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Vitamin supplement little more than ‘snake-oil’

A popular vitamin supplement is being advertised with claims that are demonstrably untrue, as revealed by research published in the open access journal BMC Pharmacology.

Benfotiamine is a synthetic derivative of thiamine (vitamin B1). It is marketed heavily as a dietary supplement using a selection of unsubstantiated, ‘not-quite-medical’ claims that tend to characterize this field. A large part of this campaign has been built around the belief that benfotiamine is lipid-soluble and, therefore, more physiologically active. Scientific research led by Dr Lucien Bettendorff of the Center for Cellular and Molecular Neurobiology at the University of Liège, Belgium, has entirely disproved these claims.

A severe deficiency of thiamine is known to cause weight loss, emotional disturbances, impaired sensory perception, weakness and pain in the limbs, and periods of irregular heart rate. Deficiencies can occur as a result of alcoholism or malnutrition. As thiamine itself is very poorly absorbed by the body, it must be taken in as various precursor forms. This research shows that benfotiamine may not be as effective in this regard as has been claimed, in particular concerning its ability to raise effective thiamine levels in the central nervous system.

According to Bettendorff, “We suspect that those companies selling benfotiamine have poisoned much of the recent literature in an attempt to bestow it with properties that it does not have”. Benfotiamine has been previously shown to prevent several diabetic complications in experimental animal models. The researchers carried out experiments in mice in which benfotiamine was administered using several different techniques and the resulting levels of thiamine were measured in various parts of the body. Contrary to other claims about its solubility, the results show that benfotiamine is only sparingly soluble in water under physiological conditions and cannot be dissolved in octanol or oils.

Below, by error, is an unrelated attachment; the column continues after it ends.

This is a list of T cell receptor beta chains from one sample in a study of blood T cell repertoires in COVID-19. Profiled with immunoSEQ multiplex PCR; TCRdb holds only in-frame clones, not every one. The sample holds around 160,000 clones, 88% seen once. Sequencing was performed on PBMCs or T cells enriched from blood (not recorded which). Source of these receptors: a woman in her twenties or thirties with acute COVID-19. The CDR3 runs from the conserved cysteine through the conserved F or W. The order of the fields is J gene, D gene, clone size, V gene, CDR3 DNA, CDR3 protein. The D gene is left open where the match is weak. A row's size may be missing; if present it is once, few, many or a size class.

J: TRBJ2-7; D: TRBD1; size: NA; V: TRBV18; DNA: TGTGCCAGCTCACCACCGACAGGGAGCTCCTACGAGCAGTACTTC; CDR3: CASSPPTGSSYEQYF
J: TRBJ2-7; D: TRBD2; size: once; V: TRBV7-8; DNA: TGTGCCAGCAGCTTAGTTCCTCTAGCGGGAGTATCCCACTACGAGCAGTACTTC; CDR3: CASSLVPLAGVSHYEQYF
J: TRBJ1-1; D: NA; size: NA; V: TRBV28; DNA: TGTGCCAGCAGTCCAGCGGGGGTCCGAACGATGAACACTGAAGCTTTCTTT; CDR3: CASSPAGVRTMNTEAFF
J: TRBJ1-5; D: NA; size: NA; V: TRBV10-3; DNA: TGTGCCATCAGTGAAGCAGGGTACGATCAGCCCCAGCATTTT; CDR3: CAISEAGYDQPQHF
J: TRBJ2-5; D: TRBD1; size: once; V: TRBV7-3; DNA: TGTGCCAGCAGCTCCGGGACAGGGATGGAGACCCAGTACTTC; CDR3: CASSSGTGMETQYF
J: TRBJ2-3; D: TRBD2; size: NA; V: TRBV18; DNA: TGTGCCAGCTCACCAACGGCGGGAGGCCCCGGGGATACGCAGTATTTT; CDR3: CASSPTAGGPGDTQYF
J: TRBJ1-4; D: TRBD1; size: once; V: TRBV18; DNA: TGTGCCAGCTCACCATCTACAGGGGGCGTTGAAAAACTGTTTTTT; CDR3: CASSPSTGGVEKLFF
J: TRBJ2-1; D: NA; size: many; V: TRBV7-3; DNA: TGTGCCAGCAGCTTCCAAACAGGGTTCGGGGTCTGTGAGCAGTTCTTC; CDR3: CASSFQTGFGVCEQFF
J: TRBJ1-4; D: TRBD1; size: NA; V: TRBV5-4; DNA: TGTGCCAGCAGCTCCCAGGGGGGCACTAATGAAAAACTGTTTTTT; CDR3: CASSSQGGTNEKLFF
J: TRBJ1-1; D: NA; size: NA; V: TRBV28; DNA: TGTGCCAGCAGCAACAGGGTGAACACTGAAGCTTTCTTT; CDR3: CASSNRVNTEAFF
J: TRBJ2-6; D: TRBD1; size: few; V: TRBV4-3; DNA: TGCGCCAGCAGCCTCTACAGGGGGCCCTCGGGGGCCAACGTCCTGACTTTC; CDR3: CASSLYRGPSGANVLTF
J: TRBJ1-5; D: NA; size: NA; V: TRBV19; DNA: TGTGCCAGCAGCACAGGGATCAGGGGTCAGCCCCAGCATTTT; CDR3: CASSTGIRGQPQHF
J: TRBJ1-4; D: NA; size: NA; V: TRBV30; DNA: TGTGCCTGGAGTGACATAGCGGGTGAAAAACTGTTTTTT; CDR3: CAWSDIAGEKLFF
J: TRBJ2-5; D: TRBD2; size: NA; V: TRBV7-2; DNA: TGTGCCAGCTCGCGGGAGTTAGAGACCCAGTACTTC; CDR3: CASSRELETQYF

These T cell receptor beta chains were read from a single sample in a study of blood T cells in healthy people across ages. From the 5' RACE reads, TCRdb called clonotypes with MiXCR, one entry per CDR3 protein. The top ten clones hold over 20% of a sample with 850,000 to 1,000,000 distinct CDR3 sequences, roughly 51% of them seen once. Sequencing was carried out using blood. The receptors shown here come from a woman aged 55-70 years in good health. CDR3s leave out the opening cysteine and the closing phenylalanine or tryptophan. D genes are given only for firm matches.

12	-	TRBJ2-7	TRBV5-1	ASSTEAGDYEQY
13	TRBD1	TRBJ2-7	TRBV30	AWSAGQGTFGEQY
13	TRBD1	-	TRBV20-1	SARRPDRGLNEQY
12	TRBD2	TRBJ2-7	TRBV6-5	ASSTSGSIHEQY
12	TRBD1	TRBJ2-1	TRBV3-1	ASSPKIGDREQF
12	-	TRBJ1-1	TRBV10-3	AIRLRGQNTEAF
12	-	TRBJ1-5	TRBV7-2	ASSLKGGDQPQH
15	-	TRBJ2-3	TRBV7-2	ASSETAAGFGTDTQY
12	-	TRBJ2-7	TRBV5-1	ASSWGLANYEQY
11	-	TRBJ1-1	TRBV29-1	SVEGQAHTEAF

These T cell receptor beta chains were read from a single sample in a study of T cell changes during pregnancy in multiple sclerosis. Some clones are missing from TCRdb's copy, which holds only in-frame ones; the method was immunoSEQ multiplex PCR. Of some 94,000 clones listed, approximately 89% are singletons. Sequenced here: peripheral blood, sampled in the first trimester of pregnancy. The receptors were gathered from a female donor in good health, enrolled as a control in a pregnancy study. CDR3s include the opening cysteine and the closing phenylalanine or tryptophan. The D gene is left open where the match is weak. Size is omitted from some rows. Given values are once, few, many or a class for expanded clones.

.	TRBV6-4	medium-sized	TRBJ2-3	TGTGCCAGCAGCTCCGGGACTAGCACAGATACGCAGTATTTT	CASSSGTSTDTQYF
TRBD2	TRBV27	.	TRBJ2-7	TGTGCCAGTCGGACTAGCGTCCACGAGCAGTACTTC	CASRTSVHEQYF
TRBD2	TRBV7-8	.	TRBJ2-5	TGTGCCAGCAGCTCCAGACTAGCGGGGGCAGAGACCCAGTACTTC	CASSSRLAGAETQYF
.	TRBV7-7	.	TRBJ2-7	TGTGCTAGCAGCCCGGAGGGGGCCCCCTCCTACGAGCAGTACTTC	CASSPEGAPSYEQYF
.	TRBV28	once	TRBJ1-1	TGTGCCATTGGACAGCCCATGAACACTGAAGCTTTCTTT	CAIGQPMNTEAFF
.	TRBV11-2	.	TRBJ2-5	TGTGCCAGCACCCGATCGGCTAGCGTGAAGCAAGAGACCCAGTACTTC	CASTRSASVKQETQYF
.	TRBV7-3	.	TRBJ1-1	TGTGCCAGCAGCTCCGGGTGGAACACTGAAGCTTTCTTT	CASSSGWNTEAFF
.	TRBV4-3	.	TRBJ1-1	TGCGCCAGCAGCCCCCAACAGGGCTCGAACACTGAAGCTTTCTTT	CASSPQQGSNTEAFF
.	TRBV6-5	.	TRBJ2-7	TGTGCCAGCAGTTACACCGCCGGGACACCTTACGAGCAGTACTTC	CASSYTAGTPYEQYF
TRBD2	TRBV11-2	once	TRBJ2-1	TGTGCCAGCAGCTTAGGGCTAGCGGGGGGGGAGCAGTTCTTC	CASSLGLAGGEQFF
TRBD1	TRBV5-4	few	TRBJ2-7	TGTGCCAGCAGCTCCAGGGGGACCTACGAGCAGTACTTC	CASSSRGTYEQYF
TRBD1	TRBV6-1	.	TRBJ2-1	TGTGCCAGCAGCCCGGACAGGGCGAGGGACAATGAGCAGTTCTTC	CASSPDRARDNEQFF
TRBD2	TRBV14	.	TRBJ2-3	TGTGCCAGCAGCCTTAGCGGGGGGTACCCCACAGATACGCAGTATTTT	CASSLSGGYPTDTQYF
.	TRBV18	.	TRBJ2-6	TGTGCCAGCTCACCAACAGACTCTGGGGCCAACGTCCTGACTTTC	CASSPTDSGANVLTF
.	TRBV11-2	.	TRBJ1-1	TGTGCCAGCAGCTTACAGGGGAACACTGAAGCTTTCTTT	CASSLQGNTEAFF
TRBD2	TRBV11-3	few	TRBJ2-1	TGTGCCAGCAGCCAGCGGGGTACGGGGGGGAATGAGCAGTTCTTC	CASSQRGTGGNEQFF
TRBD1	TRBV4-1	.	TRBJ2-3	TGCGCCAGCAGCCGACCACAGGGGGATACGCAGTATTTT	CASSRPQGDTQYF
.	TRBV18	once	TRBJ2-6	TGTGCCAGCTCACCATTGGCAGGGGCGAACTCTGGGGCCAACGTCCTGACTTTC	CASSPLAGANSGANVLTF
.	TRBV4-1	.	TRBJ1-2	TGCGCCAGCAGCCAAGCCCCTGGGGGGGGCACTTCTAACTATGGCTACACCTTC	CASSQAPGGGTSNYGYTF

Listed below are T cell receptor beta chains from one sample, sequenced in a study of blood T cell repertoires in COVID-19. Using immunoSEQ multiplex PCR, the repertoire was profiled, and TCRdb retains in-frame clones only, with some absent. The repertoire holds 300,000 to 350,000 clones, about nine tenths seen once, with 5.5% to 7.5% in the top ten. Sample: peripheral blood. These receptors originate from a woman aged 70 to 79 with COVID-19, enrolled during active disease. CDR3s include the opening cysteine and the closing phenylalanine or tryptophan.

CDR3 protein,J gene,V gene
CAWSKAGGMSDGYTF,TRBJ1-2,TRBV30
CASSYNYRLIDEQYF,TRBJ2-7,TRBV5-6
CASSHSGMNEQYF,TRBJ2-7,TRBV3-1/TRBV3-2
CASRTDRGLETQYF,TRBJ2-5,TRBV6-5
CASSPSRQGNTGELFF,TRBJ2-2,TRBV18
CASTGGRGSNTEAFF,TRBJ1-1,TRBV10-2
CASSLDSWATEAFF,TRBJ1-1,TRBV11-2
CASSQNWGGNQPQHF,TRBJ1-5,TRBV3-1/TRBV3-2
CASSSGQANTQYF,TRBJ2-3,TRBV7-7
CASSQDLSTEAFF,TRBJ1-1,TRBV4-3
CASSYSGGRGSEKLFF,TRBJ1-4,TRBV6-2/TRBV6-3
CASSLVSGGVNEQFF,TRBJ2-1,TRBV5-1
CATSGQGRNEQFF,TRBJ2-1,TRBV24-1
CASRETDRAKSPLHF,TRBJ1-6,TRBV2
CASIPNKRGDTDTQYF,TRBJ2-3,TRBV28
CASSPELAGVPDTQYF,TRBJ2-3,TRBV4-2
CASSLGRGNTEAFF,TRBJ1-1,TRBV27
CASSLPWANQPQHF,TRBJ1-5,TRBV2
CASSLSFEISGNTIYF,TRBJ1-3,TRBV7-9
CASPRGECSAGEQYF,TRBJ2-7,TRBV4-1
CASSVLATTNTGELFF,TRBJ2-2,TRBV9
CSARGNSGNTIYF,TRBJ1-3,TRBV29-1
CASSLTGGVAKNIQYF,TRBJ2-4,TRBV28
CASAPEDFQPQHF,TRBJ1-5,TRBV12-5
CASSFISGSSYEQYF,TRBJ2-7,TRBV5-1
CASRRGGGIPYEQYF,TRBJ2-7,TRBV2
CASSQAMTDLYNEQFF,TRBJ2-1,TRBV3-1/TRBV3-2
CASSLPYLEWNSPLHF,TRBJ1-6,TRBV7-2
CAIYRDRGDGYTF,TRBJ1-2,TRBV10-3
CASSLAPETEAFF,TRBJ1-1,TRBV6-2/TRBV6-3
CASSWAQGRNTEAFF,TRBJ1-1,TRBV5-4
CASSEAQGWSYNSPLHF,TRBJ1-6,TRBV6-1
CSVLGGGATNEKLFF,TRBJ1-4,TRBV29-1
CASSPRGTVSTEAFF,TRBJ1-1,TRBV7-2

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As Bettendorff explains, “Benfotiamine is very often considered a ‘lipid-soluble’ thiamine precursor from the disulfide derivative family though it is neither lipid-soluble, nor a disulfide. Sometimes, it is considered to have more biological activity than thiamine disulfides, but our study shows that it does not even penetrate cell membranes, except in those cells containing an ecto-alkaline phosphatase. There is no evidence that benfotiamine would be more effective than other precursors as a therapeutic agent for complications of diabetes.”

Due to the wide-reaching nature of the false claims about this supplement, it was important to the authors that their work be published in BMC Pharmacology as it is an open access journal that makes research freely available.

Charlotte Webber | alfa
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